I’m back! After being a couple weeks off the radar, I am finally back to publish a blog post. Want to hear something funny? I did not write this blog post myself. I wrote it with 9 other amazing people that I am currently admiring.
There are some amazing artist out there that are too good not to discover. Also, those fantastic another digital artist I am talking about have some great lessons to share with us. As you know, I am a ‘’community over competition’’ kind of girl. If I succeed, I don’t hold it for myself, I want to share it with others.
That is why I teamed up with 9 other artists that have the same generous gesture, and we decided to share the things we wish we knew earlier when we started digital art. I am so so so excited to get started!
I have been following all these fantastic people on Instagram for awhile, and this month, I finally gathered some guts to approach them.
I would say ‘’give them warm applause’’, but we can’t hear that, unfortunately. That is why I would love to ask you to follow
stalk them on Instagram, (and their other social platforms), and give them all some love!
Erika The Goober
What Erika wish she would know earlier:
‘‘I wish I knew the importance of flipping my canvas when I first started digital art! Flipping your canvas helps you see your mistakes because you’re viewing your drawing from a different perspective. If it looks off when you flip it, something isn’t right the other way as well! An easy way to correct these mistakes is to use the liquify tool. Liquify allows you to push and pull your drawing to quickly shift parts of it around.’’
What Olivia wish she would know earlier:
What you use won’t always determine or hinder the quality of your art as you begin to learn. I bought my tablet for 12 dollars back in 2015 at a Goodwill and used Krita at least for the first 2 years of my art. I learned as much as I would’ve if I had used a 500$ tablet and Photoshop.
What Jonas wish he would know earlier:
I wish I understood that using many layers doesn’t necessarily equal better results. While using layers is a great benefit of digital art and I take advantage of it all the time, I used to put every element of my composition on a separate layer in the beginning. I thought it would make it easier for me to work on them later on. Now, as a general rule, I try to separate my artwork into fore-, middle- and background to not overcomplicate it. It makes the process of painting so much more natural and the outcome a lot more coherent.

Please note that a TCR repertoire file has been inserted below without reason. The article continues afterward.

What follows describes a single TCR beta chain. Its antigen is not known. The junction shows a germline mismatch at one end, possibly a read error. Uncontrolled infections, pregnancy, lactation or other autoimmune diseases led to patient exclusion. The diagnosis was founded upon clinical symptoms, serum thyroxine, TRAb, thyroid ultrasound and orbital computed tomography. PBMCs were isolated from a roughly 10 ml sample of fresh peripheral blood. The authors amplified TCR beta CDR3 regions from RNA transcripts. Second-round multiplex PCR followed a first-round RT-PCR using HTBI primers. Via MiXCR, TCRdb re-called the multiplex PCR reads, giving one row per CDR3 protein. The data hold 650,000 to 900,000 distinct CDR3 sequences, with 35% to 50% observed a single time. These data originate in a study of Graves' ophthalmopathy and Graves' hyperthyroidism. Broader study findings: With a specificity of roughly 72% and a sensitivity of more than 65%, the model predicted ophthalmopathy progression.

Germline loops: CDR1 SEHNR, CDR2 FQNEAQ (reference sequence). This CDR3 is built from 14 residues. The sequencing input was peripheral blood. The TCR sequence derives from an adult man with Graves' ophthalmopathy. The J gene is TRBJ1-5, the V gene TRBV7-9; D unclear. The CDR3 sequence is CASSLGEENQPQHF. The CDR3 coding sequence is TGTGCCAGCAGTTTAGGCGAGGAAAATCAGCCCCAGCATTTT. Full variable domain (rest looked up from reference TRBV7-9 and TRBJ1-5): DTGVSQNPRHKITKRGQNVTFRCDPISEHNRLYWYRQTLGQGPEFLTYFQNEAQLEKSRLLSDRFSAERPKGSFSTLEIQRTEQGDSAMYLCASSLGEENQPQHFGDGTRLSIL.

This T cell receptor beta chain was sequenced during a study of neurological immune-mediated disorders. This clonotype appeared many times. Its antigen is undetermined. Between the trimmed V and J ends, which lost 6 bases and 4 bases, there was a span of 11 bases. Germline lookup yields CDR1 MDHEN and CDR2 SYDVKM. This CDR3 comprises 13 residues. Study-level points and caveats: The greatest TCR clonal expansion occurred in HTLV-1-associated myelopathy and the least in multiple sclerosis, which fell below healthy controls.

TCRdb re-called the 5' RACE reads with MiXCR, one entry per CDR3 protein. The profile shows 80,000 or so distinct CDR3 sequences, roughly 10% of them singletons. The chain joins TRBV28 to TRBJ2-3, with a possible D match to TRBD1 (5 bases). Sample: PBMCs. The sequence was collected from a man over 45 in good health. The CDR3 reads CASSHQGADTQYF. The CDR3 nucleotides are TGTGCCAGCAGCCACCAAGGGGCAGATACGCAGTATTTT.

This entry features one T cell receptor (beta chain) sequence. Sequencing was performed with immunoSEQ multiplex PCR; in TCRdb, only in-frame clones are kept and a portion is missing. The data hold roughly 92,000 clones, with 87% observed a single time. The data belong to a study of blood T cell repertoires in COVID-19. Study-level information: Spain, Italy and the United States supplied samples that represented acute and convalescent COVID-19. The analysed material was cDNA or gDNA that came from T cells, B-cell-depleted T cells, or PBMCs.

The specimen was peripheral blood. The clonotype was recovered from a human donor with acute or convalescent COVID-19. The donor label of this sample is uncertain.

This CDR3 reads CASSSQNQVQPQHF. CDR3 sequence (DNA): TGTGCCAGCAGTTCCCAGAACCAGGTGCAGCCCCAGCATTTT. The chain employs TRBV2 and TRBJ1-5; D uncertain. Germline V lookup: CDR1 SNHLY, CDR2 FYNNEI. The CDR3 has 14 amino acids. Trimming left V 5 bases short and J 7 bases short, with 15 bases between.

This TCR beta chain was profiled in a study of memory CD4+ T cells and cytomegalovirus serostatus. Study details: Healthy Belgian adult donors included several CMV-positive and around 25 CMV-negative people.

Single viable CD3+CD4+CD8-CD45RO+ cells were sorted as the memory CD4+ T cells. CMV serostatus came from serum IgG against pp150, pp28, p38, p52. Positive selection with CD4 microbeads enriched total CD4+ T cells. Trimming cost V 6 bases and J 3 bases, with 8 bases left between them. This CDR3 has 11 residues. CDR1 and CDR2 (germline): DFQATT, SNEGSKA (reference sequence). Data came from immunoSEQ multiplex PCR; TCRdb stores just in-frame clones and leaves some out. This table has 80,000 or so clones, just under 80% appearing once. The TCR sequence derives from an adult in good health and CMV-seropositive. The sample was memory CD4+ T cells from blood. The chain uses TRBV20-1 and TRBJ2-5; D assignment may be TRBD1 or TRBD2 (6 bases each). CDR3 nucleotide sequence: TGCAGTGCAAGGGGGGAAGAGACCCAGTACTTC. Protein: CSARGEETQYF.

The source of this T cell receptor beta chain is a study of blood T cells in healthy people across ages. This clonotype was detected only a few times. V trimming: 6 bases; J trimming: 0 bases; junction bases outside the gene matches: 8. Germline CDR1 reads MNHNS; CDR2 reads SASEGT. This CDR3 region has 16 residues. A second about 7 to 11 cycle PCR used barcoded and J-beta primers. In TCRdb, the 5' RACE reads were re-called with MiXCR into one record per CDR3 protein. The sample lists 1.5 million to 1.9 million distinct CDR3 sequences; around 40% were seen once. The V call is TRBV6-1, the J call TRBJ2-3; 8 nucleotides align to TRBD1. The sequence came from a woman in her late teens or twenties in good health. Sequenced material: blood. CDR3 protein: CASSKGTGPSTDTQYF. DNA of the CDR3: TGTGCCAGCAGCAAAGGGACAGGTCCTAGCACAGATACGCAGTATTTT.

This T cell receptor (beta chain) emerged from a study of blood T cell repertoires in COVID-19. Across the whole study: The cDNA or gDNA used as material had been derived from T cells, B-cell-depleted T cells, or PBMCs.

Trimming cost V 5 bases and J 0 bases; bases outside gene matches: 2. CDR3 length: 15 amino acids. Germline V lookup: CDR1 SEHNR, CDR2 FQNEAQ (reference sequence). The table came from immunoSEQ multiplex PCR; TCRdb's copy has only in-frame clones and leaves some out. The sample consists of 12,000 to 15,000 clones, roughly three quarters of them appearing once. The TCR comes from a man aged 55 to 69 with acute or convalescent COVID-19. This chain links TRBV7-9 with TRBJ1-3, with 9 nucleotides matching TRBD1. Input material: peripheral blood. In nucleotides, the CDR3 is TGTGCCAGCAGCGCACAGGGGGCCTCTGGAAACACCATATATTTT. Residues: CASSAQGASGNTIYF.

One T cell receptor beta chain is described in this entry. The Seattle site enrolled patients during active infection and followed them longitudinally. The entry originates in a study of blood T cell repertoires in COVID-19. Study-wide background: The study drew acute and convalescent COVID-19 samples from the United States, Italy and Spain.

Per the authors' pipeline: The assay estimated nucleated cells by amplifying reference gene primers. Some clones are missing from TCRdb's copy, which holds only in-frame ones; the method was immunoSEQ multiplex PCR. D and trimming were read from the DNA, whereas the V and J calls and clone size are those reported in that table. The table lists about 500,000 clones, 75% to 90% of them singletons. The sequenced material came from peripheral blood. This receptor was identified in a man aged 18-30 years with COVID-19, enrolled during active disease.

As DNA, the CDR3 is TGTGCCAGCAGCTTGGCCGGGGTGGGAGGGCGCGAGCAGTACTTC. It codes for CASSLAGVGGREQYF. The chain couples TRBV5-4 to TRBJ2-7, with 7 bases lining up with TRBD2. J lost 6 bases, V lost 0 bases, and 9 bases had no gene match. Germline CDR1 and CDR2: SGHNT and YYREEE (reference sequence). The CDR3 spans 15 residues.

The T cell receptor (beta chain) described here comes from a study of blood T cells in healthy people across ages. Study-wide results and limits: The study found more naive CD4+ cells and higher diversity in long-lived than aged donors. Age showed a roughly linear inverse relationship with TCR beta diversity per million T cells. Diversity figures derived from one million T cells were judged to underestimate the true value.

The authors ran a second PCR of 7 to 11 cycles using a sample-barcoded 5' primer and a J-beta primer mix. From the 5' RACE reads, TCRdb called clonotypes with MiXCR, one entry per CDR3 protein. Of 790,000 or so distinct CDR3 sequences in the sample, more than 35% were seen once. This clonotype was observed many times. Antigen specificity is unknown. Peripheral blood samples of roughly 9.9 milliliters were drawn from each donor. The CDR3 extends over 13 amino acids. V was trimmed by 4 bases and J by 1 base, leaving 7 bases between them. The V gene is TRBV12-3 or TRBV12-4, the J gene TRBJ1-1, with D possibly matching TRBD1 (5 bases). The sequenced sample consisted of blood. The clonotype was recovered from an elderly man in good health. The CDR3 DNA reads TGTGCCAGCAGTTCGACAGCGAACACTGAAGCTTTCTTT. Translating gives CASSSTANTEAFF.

What Aveline wish she would know earlier:
When I started digital painting, I would have liked to take risks much earlier. I mean, digital painting offers the possibility to make mistakes over and over and I wasn't fearless that much. I wish I've got out of my comfort zone faster to expand it and learn new things.
What Georgie wish she would know earlier:
A big mistake I used to make was over complicating my painting. Sometimes less is more! I’ve found that using simple shapes and limited color palettes actually work better when it comes to doing digital painting.
Travis M Couch
What Travis wish he would know earlier:
It’s important to study from other people’s work, both digital art and traditional art, but I wish I had focused on what aspect of digital art I personally liked to do instead of what I assumed people liked to see. Be yourself.
What Katrin wish she would know earlier:
I‘ve been drawing digitally for 17 years, and one of the biggest revelations I discovered were layer blending modes a couple of years later..these were a game changer, and suddenly things like glows were possible. A few more years after that I discovered that in Photoshop you can use blending modes on brushes-mind blown! My work never was the same again.
What Andy wish she would know earlier:
I made the terrible mistake of shading all my art with black or a darker tone of the one I was using; this led to my art looking flat and boring. There wasn't any sort of harmony in my drawings before. So it's better it shade with a darker tone from a different color: for example if u have red then shade with a darker shade of purple. It will make your art look more life-like.
What Camilla wish she would know earlier:
I wish I started using grain and textures earlier. They make digital illustration so much more interesting to look at. And more fun to make 😊I wish I started drawing on the IPad earlier. It is so liberating to get away from the computer and draw directly on the IPad. I wish I knew about “Procreate” earlier and how amazing that app is to draw on.
Join The Creative Side
See what I did there? Muhaha! I included myself in this blog post, because I also would like to share something I wish I knew before!
What Chelsea wish she would know earlier:
I wish I knew that you should not compare your chapter one to someone’s episode 50. You probably already know what I mean, but I would love to dive in deeper.
When I started digital drawing first, I created a digital drawing, I did not like how it turned out, and I almost gave up on digital drawing immediately.
I did a lot of traditional drawing, and I assumed that if I could draw traditional, I would be a master at digital. Wrong. I was so wrong.
Every new skill requires practice. And sometimes, it requires a lot of practice.
Moral of the story: If you are not good at digital painting at the beginning, don’t give up on it. If it would be easy; EVERYONE would do it.
Keep practicing little angel, you will get there.
If you love this blog post, it goes a long way if you could take a couple of seconds, and pin it on Pinterest.
What is one of the things you wish you knew when you started digital painting? I would love it if you could leave a comment with the answer. Maybe I will feature you in part 2 of this blog post. Let’s chat!
Lots of love,